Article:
The meteoric rise of Marcus Rashford has been one of the biggest footballing stories of the year, and now with the teenager included in England’s Euro 2016 squad, the sky’s the limit for the boy from Wythenshawe.
The unknown 18-year-old forward made his debut for the club on February 25, starting in the crucial Europa League second-leg tie against FC Midtjylland. With United trailing from the first leg, the game at Old Trafford was crucial for Louis van Gaal’s side.
Rashford was named on the bench, but with Anthony Martial picking up a knock during the warm-up, he was given the nod to start.
In the space of 12 minutes in the second half, he scored twice, becoming United’s youngest goalscorer in Europe, and helping United to rally to a 5-1 victory over the Danish side, and by doing-so became a household name overnight.
The teenage dream continued when he made his Premier League debut the following weekend against Arsenal, and once again scored two goals as United beat the Gunners 3-2.
The youngster hasn’t looked back since; he went onto score marvellous goals against Manchester City in the bitter Manchester derby, and against West Ham in the FA Cup.
What was most evident about Rashford, apart from his unquestionable natural talent, was how cool and calm he’s been in high-pressure matches and hostile environments.
It’s for this reason that on May 16, Roy Hodgson named him in his provisional 26-man England squad for Euro 2016.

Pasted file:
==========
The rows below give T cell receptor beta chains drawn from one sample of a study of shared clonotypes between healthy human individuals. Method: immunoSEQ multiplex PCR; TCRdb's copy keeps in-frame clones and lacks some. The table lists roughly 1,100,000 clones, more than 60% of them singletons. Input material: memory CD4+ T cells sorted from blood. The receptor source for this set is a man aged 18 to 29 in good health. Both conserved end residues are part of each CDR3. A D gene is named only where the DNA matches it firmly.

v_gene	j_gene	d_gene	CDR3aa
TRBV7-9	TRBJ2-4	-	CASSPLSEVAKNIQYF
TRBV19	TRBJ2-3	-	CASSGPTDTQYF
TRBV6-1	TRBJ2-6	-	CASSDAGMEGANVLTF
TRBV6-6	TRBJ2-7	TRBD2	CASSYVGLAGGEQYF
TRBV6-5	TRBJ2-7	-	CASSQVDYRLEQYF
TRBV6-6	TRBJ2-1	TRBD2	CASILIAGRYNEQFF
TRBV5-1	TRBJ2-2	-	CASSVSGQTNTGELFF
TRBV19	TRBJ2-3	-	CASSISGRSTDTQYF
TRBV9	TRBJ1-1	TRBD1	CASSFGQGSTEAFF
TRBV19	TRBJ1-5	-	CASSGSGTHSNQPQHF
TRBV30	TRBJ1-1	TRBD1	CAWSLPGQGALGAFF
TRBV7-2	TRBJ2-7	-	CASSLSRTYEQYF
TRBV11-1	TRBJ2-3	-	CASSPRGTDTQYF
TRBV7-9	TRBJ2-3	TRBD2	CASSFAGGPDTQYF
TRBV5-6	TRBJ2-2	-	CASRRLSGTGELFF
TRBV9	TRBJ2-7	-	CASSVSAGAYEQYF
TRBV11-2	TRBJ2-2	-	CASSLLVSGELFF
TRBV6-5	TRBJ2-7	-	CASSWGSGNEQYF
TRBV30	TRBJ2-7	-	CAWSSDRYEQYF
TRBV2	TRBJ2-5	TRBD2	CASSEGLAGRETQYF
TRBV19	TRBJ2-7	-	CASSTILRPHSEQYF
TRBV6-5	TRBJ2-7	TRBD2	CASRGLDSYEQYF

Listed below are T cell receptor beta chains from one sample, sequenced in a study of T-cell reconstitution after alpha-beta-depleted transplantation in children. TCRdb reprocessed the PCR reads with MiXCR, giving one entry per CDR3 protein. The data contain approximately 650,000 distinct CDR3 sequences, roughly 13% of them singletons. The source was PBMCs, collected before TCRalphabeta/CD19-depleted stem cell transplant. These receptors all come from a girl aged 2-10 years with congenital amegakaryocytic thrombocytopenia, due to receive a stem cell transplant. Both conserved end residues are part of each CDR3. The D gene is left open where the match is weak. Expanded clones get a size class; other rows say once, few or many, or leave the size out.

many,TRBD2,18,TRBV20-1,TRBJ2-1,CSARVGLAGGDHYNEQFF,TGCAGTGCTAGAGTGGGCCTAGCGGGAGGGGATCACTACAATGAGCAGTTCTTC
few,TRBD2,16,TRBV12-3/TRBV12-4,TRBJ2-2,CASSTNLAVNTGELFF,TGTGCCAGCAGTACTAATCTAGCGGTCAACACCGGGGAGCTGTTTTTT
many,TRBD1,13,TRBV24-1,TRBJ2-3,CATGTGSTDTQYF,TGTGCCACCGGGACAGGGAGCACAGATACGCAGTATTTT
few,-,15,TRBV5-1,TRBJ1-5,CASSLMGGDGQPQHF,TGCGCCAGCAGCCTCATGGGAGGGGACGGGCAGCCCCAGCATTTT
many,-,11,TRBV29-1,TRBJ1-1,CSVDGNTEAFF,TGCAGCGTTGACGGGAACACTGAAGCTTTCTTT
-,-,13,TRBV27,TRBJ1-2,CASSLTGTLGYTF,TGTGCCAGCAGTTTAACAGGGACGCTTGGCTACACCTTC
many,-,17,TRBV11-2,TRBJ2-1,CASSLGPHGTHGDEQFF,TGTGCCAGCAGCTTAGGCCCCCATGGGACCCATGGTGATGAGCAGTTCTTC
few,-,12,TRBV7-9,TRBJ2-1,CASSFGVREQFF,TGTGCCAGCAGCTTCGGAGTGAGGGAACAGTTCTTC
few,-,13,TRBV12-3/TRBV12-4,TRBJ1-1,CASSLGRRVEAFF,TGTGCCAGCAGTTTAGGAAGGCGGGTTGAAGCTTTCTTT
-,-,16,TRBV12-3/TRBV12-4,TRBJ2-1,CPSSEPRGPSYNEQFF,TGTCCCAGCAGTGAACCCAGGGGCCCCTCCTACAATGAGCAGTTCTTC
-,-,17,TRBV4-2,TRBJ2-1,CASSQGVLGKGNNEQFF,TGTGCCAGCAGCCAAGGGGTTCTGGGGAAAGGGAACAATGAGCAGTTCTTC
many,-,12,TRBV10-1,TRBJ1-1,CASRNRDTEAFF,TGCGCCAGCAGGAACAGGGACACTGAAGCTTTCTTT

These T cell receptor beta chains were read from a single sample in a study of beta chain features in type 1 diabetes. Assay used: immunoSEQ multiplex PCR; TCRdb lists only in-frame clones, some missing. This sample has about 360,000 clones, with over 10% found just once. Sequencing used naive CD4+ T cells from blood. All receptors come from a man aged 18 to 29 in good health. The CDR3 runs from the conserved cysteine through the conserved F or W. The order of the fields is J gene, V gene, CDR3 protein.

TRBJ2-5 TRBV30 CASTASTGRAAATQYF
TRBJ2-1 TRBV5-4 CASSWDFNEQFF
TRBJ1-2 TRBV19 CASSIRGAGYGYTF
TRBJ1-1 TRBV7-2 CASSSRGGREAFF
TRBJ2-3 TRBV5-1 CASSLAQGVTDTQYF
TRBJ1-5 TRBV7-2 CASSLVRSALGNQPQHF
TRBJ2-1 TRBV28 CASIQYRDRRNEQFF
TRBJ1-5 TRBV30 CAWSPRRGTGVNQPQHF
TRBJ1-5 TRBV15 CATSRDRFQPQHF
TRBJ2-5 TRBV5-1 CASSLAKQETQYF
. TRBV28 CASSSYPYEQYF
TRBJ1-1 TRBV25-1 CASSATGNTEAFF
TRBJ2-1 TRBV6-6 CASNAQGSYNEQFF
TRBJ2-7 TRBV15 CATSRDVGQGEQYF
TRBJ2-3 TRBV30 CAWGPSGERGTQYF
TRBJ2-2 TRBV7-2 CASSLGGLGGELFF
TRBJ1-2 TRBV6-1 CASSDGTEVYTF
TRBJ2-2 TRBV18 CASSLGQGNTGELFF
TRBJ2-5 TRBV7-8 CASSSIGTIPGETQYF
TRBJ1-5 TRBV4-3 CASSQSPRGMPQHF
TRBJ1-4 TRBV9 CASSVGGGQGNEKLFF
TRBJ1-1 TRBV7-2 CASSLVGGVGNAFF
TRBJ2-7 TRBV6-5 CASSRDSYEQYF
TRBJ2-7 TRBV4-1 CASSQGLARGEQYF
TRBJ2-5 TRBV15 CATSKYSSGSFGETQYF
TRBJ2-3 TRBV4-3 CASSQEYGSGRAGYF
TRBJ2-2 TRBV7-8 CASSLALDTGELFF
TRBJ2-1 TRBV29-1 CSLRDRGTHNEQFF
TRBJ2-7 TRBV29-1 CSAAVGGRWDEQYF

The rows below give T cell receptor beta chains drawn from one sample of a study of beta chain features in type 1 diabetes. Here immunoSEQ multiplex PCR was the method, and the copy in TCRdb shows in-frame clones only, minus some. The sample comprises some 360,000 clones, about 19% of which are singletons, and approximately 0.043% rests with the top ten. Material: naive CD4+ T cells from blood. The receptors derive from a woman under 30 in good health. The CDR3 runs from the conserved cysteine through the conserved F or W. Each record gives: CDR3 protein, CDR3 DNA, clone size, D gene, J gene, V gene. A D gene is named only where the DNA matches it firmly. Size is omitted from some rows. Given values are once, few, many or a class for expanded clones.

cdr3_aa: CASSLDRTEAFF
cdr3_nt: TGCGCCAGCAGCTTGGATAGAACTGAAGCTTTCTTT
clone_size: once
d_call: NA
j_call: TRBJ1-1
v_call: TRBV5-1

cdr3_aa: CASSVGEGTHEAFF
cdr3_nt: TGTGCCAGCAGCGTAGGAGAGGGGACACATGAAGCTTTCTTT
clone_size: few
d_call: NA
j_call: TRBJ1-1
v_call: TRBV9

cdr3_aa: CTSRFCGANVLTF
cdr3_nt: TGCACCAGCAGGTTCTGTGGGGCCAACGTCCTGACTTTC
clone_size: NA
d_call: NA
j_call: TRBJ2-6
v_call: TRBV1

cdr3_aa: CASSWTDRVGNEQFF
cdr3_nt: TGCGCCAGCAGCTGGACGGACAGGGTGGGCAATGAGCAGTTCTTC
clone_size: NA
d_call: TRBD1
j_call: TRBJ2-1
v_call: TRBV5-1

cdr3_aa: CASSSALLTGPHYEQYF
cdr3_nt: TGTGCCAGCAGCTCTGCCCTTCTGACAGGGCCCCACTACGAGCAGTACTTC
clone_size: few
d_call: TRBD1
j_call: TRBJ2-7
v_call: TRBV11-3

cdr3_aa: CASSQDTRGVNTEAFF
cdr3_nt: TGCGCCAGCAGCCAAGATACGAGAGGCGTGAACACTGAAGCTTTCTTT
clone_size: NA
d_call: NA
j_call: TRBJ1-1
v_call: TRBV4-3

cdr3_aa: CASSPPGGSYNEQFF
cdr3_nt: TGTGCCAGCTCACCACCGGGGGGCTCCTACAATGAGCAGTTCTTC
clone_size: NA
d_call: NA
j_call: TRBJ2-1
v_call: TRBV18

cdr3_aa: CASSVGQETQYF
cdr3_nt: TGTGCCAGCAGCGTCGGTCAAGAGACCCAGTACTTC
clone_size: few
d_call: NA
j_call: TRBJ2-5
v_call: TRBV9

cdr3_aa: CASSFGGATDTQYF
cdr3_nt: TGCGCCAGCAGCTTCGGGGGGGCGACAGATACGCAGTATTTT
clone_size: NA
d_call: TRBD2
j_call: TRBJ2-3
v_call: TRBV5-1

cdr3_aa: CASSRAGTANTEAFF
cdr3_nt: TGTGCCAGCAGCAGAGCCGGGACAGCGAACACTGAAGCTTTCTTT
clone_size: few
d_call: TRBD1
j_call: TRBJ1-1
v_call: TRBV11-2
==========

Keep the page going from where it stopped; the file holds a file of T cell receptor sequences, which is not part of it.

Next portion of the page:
Despite being selected, it was the general consensus among fans that Rashford was only there for the experience, and wasn’t in the run-in to make the final squad.
It was only a few days later that he won the FA Cup with his club, playing 72 minutes in an overall drab match, which was eventually won thanks to a goal by Rashford’s good friend and teammate, Jesse Lingard.
Days later, Rashford became England’s youngest ever debut goalscorer, when he started in the match against Australia and scored within 3 minutes.
And now, having made the 23-man squad for the tournament, Rashford can show the European stage what he can do.
However, it’s still generally considered that he won’t play a big role for England in France, and I imagine Hodgson will use him sparingly.
But he could become England’s secret weapon during Euro 2016, with many teams and managers not knowing too much about the young forward. It may also take a while for Hodgson and the England set-up to really work out how to best utilise him.
In the meantime, it’s always great to see an exciting young player break into the international scene. Is it perhaps worth backing him to score at anytime in England’s first match against Russia?